In the event that your child is unable to accompany you to the hospital, there are still ways to build a strong relationship with your child. In addition to texting and calling, parents can now use video calls. The patient can record messages or the child’s favorite book to read at night for younger children. Alternatively, children can paint words on a hospital sheet that the nurse drapes over their loved ones as a virtual embrace.
Assisting Others in End-of-Life Discussions
At this point, death or a loved one’s death must be spoken or communicated to a parent. According to the experts, these are difficult conversations, and it’s okay if you have difficulty. When a youngster sees you cry, it teaches them that it’s okay to cry, too.
Comprehension of death and dying becomes more nuanced as one grows older, just as one’s understanding of illness does. You’ll use language that’s appropriate for the age of the youngster you’re speaking to. The euphemisms passed away, gone to sleep, or ‘we lost your grandma’ should be avoided.
Young children may not comprehend what you’re saying and may become quite agitated as a result of this. Saying someone has fallen asleep may cause them to worry that the same thing could happen to them when they are asleep. Correcting misunderstandings as soon as they arise is also important. Because of this, it’s not uncommon for children to blame themselves for a person’s illness or death.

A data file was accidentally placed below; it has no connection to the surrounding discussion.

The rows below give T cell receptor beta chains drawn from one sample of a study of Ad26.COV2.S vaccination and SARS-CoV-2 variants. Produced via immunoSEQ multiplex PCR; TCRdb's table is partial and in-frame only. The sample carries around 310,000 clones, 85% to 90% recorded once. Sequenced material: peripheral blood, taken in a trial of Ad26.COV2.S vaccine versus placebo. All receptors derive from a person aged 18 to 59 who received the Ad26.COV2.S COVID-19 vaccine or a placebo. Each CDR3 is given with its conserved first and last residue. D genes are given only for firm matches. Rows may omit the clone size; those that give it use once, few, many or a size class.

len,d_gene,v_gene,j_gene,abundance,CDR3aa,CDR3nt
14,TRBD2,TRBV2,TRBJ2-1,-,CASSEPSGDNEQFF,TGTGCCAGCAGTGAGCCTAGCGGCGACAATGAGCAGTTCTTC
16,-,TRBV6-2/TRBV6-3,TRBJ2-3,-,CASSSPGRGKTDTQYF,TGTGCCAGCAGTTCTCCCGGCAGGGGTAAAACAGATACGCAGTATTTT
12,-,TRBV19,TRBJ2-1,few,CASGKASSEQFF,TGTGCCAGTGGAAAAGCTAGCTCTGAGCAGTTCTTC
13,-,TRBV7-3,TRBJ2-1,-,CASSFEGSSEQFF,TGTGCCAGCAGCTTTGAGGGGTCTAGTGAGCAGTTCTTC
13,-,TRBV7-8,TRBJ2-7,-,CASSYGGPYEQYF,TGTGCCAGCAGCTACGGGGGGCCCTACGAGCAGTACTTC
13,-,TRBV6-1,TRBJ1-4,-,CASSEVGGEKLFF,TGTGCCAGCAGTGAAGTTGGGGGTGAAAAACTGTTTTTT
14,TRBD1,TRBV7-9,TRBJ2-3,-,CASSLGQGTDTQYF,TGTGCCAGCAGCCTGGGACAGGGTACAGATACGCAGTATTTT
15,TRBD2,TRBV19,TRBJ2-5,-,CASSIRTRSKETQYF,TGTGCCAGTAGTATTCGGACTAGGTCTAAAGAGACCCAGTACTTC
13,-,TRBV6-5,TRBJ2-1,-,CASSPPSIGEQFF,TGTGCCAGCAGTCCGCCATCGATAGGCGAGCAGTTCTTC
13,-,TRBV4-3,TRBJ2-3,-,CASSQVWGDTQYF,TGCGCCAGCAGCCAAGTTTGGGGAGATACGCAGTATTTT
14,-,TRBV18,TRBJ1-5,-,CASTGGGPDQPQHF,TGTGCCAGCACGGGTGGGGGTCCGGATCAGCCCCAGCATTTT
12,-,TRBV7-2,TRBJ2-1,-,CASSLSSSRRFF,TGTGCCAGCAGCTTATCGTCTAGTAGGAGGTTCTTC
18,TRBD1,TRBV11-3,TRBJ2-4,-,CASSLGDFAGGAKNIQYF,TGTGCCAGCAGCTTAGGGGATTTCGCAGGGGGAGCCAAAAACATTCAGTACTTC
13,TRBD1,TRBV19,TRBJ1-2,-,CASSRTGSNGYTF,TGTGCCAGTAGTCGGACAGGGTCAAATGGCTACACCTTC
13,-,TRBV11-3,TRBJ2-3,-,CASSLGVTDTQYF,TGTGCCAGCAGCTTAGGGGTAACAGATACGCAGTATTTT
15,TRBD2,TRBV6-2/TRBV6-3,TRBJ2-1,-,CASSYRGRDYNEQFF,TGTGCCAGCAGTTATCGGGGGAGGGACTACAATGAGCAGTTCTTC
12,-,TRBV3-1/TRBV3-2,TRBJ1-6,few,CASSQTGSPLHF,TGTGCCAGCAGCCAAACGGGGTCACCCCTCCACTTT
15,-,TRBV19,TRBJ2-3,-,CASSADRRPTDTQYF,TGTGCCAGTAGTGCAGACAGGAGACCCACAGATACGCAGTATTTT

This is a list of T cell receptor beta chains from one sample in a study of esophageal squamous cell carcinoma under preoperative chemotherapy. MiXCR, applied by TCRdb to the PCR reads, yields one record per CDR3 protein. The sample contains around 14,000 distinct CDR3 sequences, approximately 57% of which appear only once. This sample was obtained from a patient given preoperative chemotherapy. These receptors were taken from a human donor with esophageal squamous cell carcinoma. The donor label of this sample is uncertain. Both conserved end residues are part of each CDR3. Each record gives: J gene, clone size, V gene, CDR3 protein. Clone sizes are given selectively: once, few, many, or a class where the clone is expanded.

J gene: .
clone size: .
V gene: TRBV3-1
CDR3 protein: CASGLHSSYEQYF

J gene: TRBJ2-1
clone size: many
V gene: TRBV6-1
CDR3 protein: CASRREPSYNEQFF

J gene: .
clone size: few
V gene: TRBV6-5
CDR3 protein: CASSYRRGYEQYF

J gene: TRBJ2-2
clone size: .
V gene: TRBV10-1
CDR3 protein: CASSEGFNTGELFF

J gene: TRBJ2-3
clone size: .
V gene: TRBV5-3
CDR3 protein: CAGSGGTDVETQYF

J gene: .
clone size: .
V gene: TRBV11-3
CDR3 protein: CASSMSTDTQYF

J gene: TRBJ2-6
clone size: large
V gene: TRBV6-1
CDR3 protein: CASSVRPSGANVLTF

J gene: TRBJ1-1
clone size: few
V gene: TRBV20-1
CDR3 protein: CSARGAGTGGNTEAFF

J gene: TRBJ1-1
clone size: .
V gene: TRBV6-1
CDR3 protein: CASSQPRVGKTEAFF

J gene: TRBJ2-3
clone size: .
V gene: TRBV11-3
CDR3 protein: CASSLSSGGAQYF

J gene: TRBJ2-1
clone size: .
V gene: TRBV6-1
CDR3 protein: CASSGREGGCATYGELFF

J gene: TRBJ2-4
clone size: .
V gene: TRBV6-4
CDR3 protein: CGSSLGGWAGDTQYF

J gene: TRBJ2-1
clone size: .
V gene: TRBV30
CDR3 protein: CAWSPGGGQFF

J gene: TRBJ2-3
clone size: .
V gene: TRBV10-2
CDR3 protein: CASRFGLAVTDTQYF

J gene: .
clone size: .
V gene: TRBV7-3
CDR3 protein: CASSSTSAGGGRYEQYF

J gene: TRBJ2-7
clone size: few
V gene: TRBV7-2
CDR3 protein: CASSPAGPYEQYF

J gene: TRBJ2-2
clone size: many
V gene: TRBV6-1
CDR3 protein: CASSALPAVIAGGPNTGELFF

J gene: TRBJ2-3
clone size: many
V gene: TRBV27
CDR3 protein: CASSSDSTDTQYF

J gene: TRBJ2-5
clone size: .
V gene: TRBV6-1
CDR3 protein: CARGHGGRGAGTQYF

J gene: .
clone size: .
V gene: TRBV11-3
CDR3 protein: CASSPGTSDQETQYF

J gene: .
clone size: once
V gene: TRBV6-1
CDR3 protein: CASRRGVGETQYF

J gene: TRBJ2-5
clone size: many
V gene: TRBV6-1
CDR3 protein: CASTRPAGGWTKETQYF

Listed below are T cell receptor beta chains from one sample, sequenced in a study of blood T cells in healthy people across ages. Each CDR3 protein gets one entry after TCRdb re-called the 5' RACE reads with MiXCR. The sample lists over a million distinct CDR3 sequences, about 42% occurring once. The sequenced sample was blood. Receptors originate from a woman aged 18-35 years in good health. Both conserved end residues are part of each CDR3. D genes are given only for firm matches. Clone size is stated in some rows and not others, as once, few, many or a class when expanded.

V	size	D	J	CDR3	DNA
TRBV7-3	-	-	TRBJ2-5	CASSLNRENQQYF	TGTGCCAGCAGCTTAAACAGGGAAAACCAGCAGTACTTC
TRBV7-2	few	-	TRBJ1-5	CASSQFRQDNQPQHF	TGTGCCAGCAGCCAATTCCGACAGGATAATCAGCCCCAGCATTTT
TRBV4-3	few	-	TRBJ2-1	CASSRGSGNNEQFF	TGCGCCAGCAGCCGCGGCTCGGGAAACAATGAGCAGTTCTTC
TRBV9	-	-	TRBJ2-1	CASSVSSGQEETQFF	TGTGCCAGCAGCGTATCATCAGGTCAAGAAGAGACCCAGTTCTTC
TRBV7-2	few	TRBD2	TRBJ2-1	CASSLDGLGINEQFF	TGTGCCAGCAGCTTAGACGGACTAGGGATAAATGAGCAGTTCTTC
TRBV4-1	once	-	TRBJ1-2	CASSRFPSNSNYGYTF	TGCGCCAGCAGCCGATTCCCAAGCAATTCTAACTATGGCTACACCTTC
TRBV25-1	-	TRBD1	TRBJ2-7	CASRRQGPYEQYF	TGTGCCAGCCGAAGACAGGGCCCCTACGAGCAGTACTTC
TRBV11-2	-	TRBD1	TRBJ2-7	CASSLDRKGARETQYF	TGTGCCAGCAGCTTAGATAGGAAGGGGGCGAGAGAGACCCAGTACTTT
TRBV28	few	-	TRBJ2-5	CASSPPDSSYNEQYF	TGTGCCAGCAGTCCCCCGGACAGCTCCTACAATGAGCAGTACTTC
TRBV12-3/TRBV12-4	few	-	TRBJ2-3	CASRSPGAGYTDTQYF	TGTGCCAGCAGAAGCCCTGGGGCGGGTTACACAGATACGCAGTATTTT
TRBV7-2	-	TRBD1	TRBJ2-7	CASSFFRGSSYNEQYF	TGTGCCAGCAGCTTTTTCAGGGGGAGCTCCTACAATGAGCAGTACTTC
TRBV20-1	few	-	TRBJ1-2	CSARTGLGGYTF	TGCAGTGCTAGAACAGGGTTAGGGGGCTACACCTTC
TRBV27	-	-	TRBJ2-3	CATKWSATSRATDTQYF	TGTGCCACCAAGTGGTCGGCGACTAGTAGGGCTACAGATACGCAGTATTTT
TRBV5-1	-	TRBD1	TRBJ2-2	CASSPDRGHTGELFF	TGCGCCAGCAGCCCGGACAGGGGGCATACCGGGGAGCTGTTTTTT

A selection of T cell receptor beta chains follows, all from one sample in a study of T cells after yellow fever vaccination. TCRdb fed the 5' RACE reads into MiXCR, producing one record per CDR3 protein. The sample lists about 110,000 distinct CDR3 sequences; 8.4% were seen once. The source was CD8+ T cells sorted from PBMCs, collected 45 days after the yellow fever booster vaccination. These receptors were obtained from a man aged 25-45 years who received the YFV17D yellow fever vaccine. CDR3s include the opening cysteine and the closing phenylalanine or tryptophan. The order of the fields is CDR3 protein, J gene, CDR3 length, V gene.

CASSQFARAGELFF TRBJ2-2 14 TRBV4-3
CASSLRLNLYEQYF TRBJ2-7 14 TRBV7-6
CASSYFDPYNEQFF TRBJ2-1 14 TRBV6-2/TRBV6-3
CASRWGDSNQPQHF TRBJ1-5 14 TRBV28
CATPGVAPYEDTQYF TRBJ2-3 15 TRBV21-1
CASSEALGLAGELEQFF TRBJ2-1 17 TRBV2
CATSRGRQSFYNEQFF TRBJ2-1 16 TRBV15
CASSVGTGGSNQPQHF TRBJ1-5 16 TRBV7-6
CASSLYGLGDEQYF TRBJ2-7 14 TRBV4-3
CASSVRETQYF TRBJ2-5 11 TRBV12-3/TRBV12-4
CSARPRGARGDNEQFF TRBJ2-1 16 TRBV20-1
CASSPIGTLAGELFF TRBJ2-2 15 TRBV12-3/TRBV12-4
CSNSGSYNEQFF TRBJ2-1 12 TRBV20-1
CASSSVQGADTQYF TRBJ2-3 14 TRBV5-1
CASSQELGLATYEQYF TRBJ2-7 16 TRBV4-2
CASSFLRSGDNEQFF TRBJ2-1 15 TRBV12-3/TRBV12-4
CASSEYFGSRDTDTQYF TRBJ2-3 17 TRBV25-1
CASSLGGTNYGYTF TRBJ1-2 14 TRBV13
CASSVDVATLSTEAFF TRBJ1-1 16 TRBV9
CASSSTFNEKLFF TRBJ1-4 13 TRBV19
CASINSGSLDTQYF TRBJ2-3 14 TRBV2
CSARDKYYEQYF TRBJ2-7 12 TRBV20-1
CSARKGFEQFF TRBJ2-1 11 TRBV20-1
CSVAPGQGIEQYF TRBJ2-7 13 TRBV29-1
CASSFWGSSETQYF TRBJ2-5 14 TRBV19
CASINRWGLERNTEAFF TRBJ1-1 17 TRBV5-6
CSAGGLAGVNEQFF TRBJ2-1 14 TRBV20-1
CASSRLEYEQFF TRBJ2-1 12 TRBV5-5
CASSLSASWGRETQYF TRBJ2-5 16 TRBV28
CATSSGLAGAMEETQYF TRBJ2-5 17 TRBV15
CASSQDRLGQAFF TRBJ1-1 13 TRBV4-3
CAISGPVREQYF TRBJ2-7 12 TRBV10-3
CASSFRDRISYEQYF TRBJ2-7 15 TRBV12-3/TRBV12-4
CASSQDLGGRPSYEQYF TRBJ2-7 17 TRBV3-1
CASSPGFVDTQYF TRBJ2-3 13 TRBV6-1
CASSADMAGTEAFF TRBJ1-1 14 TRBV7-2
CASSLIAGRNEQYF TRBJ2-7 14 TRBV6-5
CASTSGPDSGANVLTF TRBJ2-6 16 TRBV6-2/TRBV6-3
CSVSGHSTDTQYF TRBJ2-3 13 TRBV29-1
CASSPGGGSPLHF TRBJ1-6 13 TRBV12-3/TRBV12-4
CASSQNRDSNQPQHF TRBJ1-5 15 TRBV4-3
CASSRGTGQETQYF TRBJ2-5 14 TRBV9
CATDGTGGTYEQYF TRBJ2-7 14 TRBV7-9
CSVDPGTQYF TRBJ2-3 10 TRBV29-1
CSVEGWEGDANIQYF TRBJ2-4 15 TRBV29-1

Providing Compassionate Care for Children During This Tough Time
As far as behavioral and emotional responses go, there is no such thing as a “grieving child.” When it comes to dealing with sadness, there is no set timetable. It will change over time.
Some warning signals indicate the likelihood that your child requires professional mental health care, although grief portrays itself in different ways for different people.
Children with preexisting risk factors, such as anxiety and sadness or a lack of social support, should be closely monitored. Observe long-term behavioral changes, such as when a youngster loses interest in activities they once found enjoyable. Or they’ve stopped hanging out with their pals, refused to go to school, or are having trouble sleeping at night, etc.
Even if someone is talking about injuring themselves, it is important to confront it immediately. You should always have a second set of eyes on your child because they may not always open up to their parents, especially if the parents are dealing with their own grief at the time. Adults in the child’s life, such as aunts and uncles, a teacher, a coach, a school psychologist, or anybody else, can serve this role.
With your loving support, your children will get through this difficult period. These are just some ways you can consider when a parent is critically ill and how to talk to your child about it.